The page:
A one person UDRP panel rejected the attempt of the The Restored Church of God of Wadsworth, Ohio, to steal the domain name RT.org from Alexa Properties, LLC of Las Vegas, Nevada.
But the bigger story is the panel failed to find Reverse Domain Name Hijacking (RDNH) despite the panelist couldn’t even attempt to utter the grounds for which she did not issue a RDNH finding.
For one the complainant didn’t have a registered trademark, but alleged a common law trademark to the term “RT”
Second the common law mark at best went back to 2003 while the domain name was registered since 1998.
Third the panel didn’t even address the issue of bad faith finding that the Church failed to present any evidence that it had a common law trademark in the generic term “RT”.
While the sole panelist Harrie R. Samaras spent the entire opinion chatting about how the complainant didn’t have a trademark, even if they did had a trademark it would have been 5 years after the domain was registered and assailed the Church for not presenting an evidence of its trademark or bad faith, when it came to the issue of Reverse Domain Name Hijacking she simply concluded by stating:
“In any event, based on the available record, the Panel sees insufficient basis on balance to conclude that the Complaint was brought in bad faith and accordingly declines to make a finding here of reverse domain name hijacking”
Has this panelist ever made a RDNH ruling?
If she didn’t make it here, I’m not sure what it going to take for her to make a finding.
If a panelist refuses to find RDNH in any case they should not be allowed to hear cases.
Here are the relevant facts and findings:
“Complainant claims common law rights in RT (“the alleged RT Mark”) through commercial use in association with “The Real Truth Magazine” (“the Magazine”) that it publishes monthly.”
“To establish common law rights as a trademark in the alleged RT Mark, Complainant must show the Mark acquired secondary meaning, that the public associates the asserted mark with Complainant’s goods or services. ”
On the record here, the Panel agrees with Respondent, Complainant has not shown any rights in the alleged RT Mark.”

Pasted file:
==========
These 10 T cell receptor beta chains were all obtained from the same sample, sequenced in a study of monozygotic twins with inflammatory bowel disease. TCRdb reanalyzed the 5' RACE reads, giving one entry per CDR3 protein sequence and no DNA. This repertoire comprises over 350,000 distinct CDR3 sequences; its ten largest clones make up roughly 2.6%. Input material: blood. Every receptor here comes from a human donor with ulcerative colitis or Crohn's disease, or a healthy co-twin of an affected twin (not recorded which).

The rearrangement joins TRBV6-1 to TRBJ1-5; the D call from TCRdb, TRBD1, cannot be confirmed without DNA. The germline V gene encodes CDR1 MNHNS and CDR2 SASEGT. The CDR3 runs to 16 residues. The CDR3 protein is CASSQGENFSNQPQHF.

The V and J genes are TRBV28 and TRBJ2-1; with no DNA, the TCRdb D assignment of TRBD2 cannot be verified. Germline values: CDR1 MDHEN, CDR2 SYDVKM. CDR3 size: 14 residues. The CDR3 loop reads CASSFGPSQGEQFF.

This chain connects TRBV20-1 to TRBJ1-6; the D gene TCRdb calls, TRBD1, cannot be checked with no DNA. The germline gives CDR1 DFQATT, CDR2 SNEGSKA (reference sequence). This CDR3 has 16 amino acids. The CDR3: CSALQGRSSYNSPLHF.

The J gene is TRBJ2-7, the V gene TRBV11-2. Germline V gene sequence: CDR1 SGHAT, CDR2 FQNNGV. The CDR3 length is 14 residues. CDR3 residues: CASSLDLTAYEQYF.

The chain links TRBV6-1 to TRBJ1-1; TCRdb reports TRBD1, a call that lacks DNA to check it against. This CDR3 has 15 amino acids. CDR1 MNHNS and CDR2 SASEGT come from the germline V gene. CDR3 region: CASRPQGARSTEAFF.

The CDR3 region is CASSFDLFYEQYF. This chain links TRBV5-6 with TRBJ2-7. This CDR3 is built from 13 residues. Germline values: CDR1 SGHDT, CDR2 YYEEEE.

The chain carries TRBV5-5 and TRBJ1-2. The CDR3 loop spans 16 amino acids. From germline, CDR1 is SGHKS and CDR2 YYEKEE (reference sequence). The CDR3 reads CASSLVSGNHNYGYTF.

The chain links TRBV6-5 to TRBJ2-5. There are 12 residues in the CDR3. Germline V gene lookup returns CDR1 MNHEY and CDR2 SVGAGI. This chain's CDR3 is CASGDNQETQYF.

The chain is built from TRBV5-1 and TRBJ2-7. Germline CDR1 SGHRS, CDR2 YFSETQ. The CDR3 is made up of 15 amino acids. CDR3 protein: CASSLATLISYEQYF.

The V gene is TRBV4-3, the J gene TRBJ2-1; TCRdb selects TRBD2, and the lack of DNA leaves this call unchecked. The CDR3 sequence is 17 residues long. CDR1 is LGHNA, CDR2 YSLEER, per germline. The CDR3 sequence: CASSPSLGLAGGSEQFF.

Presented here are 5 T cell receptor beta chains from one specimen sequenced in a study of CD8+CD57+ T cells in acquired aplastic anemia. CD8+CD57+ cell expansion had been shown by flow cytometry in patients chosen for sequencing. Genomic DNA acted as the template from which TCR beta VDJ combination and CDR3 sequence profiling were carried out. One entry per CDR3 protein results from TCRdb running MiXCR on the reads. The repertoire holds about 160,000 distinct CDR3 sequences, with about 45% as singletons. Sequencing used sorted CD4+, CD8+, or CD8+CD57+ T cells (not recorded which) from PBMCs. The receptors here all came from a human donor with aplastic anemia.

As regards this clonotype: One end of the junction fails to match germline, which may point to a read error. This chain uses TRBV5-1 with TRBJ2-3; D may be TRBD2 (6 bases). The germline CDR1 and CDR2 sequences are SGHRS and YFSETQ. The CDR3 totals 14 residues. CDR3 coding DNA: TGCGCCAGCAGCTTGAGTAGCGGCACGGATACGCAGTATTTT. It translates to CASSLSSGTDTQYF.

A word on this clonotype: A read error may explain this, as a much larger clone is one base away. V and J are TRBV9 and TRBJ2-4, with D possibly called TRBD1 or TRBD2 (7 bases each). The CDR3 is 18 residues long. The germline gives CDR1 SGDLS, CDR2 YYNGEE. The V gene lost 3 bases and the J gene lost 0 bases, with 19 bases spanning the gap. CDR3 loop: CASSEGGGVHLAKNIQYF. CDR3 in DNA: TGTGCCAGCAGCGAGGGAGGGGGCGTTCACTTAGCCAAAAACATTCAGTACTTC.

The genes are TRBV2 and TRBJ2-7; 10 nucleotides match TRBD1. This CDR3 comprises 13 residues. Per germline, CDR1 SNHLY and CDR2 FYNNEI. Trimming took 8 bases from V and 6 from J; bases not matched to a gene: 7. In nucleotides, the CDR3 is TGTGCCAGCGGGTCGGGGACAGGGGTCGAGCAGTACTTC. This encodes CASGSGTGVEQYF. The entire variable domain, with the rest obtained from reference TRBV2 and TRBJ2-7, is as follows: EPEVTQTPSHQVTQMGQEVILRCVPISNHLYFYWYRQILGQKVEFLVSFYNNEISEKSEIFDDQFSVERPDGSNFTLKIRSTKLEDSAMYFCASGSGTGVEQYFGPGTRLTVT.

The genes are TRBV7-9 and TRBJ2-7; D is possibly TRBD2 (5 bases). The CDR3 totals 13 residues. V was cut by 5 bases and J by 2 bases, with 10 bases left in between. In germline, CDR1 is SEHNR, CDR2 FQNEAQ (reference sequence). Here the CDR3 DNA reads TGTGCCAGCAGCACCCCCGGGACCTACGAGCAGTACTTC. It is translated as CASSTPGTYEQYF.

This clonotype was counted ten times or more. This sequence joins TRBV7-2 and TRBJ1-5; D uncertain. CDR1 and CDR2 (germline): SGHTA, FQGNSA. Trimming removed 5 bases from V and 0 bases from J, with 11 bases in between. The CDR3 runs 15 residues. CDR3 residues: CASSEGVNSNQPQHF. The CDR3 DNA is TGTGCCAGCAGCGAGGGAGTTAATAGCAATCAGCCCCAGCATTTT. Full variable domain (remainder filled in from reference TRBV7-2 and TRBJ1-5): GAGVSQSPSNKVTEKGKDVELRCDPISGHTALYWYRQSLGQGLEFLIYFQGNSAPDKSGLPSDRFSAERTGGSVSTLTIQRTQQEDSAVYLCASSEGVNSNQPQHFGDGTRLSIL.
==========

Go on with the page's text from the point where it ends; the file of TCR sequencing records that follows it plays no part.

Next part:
“To begin with, Complainant failed to provide the Panel with any evidence of its use of the alleged RT Mark for even a small amount of time, let alone a time sufficient to establish common law rights.”
Complainant’s assertion of common law rights is based on bald assertions that the Mark has been in “commercial use, in association with The Real Truth Magazine and that “The Real Truth” has been in circulation and used the “RT” mark throughout the U.S. and in other countries for 10 years”.
So the best that Complainant can do is to try to piggyback rights for the alleged RT Mark on its claimed 10-year use of the term “The Real Truth Magazine”.
“Complainant has provided the Panel the cover of the November 2012 edition of the Magazine and a recent front page from the Magazine website – certainly not sufficient evidence even to support the alleged ten years of using the term “The Real Truth Magazine”.
“Nothing on the Magazine cover or the website page shows any use whatsoever of the alleged RT Mark, only use of the term “The Real Truth”.
“Similarly, the subscriber numbers for the Magazine (hard copy and online) relate to “The Real Truth Magazine” not to the alleged RT Mark.”
“Mere assertions of common law rights in a mark, here the alleged RT Mark, are insufficient without the requisite accompanying evidence to demonstrate that the public identifies Complainant’s mark exclusively or primarily with Complainant’s products.”
“Complainant’s claim that the Domain Name “is confusing” people suggests that Complainant might have evidence of actual confusion, but none was made of record.
“Notwithstanding that, the Panel is not persuaded that any confusion is likely to exist. ”
First, how can use of the Domain Name cause confusion with the term “rt” when there is no evidence that “RT” is being used in any capacity, let alone as a trademark. ”